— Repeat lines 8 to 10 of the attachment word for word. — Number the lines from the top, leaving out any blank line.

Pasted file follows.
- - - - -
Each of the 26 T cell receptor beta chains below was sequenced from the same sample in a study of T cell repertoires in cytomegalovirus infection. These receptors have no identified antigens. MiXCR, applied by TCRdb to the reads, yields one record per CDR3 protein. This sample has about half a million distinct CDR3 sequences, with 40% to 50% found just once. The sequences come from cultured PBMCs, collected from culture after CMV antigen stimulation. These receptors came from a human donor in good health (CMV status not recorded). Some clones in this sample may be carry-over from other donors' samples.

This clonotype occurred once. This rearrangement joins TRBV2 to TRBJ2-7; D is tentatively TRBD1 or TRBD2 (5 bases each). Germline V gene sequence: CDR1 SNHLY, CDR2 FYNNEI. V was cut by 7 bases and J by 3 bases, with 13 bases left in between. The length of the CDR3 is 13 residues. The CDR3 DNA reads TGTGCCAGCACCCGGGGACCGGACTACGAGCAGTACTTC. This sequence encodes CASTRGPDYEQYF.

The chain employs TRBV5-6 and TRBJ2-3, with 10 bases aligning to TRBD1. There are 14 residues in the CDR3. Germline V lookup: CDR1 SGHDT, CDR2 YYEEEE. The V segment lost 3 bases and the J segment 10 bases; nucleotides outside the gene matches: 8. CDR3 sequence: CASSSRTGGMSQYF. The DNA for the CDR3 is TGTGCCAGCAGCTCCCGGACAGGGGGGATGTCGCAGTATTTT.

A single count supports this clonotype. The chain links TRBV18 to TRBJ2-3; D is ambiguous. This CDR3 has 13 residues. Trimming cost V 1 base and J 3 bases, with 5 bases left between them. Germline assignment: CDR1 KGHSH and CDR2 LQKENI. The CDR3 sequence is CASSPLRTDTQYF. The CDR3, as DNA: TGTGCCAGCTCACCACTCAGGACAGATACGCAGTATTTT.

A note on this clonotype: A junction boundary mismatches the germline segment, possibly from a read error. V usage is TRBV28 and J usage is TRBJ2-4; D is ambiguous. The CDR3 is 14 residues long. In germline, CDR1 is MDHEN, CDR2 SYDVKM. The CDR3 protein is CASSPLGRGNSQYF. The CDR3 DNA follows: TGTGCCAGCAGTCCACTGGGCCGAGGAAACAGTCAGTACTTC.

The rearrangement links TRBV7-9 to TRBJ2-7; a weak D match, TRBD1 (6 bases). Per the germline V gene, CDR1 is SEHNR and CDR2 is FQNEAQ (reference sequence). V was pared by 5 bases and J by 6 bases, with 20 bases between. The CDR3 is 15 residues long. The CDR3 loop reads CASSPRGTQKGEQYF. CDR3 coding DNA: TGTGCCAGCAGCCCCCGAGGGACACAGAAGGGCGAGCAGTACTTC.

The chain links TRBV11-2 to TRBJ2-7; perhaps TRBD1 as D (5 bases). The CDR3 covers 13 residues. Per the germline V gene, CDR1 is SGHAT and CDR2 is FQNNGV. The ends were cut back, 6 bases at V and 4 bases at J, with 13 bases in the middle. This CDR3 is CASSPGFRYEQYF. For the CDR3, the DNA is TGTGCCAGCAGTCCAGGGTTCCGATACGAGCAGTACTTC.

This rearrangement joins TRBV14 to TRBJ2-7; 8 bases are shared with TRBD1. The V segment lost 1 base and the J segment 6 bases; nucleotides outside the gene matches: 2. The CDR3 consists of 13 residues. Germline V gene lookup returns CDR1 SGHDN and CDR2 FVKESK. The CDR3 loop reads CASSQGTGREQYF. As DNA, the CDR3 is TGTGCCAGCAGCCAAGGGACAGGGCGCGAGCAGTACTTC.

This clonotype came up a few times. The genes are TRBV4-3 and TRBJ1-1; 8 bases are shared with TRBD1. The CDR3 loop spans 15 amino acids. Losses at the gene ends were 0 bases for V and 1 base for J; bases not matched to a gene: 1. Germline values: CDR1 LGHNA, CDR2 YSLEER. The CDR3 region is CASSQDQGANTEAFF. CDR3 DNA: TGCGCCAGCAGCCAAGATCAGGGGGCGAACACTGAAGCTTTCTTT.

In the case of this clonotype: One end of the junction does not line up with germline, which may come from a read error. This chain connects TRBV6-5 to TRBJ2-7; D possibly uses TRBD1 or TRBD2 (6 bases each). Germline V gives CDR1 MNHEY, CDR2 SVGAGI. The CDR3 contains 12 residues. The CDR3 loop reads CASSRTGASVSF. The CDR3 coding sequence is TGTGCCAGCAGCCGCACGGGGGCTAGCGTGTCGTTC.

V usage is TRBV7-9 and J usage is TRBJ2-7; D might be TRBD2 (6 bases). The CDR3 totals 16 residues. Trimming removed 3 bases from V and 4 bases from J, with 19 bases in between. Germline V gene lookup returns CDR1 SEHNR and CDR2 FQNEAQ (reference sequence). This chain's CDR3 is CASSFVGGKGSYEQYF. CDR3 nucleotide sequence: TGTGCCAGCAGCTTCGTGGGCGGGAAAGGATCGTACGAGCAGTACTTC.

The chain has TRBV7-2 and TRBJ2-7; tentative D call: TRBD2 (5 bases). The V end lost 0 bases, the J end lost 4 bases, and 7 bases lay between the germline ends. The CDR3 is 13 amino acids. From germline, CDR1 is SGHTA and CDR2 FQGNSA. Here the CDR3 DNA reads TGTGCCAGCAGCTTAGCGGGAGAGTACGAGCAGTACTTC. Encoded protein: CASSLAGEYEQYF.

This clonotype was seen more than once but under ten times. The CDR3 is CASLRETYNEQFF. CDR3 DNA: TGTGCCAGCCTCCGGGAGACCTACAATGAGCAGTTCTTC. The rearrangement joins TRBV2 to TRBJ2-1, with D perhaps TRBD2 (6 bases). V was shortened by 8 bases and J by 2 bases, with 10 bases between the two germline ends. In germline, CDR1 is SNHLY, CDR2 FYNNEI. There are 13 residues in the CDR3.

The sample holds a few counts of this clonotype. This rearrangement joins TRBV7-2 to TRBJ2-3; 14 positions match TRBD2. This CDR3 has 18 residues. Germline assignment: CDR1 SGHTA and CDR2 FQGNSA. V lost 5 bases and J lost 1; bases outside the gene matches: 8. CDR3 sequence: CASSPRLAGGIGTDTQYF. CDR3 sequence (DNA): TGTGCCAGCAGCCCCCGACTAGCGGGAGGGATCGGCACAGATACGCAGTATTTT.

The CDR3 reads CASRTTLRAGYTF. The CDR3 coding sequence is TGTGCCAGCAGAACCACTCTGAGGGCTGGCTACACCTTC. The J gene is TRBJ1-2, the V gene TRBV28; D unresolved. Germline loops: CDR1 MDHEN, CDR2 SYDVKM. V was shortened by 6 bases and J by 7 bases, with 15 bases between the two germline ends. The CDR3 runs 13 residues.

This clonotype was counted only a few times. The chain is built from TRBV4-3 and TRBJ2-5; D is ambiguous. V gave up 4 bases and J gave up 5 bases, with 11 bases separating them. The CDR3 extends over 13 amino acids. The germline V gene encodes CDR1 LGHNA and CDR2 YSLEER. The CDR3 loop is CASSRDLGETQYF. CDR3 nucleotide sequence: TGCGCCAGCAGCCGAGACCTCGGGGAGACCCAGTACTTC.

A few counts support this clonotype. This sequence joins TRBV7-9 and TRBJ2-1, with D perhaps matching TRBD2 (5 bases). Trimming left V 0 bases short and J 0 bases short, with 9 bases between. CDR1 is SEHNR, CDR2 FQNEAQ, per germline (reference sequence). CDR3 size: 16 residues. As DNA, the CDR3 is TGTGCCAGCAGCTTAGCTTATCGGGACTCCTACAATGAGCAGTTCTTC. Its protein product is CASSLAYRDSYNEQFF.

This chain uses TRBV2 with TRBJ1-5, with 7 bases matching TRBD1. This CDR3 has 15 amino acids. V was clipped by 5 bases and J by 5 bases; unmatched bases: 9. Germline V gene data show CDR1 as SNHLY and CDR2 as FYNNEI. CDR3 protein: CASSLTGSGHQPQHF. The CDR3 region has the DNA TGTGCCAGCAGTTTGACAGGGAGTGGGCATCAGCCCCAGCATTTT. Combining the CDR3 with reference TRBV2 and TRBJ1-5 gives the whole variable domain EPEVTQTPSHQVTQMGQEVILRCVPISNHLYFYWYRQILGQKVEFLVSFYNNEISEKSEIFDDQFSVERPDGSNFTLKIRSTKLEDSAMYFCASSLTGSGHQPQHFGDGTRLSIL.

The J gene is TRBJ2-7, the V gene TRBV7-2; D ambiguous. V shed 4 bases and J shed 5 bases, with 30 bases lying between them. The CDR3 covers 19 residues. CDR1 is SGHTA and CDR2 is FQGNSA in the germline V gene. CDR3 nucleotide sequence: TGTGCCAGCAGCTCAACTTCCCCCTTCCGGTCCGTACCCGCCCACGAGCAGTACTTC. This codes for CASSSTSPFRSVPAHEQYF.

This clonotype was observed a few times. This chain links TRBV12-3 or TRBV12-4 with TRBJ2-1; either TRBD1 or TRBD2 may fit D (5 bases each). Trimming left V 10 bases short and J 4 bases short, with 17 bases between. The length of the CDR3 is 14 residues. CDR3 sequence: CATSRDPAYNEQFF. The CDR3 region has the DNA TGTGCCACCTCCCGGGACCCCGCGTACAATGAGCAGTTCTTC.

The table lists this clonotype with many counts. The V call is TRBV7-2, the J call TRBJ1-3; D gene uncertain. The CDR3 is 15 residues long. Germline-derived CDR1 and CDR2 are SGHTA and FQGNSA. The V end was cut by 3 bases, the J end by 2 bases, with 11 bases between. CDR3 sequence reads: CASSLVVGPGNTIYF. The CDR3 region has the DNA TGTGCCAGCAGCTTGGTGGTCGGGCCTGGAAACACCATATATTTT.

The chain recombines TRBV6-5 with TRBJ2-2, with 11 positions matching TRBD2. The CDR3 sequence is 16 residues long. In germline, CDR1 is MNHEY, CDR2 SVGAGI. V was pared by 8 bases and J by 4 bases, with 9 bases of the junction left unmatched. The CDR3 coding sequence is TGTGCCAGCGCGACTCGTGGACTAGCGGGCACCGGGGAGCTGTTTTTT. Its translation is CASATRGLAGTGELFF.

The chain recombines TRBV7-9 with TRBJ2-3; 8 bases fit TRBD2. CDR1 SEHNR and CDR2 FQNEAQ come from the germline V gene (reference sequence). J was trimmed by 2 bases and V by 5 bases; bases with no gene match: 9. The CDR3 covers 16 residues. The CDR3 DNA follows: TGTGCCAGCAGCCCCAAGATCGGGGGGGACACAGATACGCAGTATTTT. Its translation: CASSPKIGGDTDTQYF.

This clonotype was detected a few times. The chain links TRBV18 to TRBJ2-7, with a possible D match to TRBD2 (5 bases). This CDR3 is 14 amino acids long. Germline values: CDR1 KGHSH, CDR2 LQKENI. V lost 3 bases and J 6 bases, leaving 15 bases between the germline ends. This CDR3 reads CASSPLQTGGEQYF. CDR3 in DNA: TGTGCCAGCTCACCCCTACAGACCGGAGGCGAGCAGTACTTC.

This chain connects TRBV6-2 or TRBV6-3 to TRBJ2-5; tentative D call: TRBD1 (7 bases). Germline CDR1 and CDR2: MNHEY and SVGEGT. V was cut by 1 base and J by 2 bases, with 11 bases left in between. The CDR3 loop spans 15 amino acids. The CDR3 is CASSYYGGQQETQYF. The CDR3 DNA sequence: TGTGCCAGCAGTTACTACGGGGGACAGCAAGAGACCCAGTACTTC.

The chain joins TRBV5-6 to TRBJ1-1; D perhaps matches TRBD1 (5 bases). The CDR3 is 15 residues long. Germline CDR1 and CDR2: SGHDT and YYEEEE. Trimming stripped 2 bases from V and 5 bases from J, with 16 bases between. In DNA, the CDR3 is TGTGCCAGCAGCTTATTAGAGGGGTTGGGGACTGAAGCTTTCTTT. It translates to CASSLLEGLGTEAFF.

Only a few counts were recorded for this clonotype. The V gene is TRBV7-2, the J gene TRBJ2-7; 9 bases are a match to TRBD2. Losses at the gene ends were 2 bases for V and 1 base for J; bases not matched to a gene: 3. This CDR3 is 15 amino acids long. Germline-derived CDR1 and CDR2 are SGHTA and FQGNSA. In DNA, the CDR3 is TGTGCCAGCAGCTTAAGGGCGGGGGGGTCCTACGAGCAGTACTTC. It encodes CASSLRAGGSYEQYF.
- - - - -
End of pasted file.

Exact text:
This rearrangement joins TRBV14 to TRBJ2-7; 8 bases are shared with TRBD1. The V segment lost 1 base and the J segment 6 bases; nucleotides outside the gene matches: 2. The CDR3 consists of 13 residues. Germline V gene lookup returns CDR1 SGHDN and CDR2 FVKESK. The CDR3 loop reads CASSQGTGREQYF. As DNA, the CDR3 is TGTGCCAGCAGCCAAGGGACAGGGCGCGAGCAGTACTTC.

This clonotype came up a few times. The genes are TRBV4-3 and TRBJ1-1; 8 bases are shared with TRBD1. The CDR3 loop spans 15 amino acids. Losses at the gene ends were 0 bases for V and 1 base for J; bases not matched to a gene: 1. Germline values: CDR1 LGHNA, CDR2 YSLEER. The CDR3 region is CASSQDQGANTEAFF. CDR3 DNA: TGCGCCAGCAGCCAAGATCAGGGGGCGAACACTGAAGCTTTCTTT.

In the case of this clonotype: One end of the junction does not line up with germline, which may come from a read error. This chain connects TRBV6-5 to TRBJ2-7; D possibly uses TRBD1 or TRBD2 (6 bases each). Germline V gives CDR1 MNHEY, CDR2 SVGAGI. The CDR3 contains 12 residues. The CDR3 loop reads CASSRTGASVSF. The CDR3 coding sequence is TGTGCCAGCAGCCGCACGGGGGCTAGCGTGTCGTTC.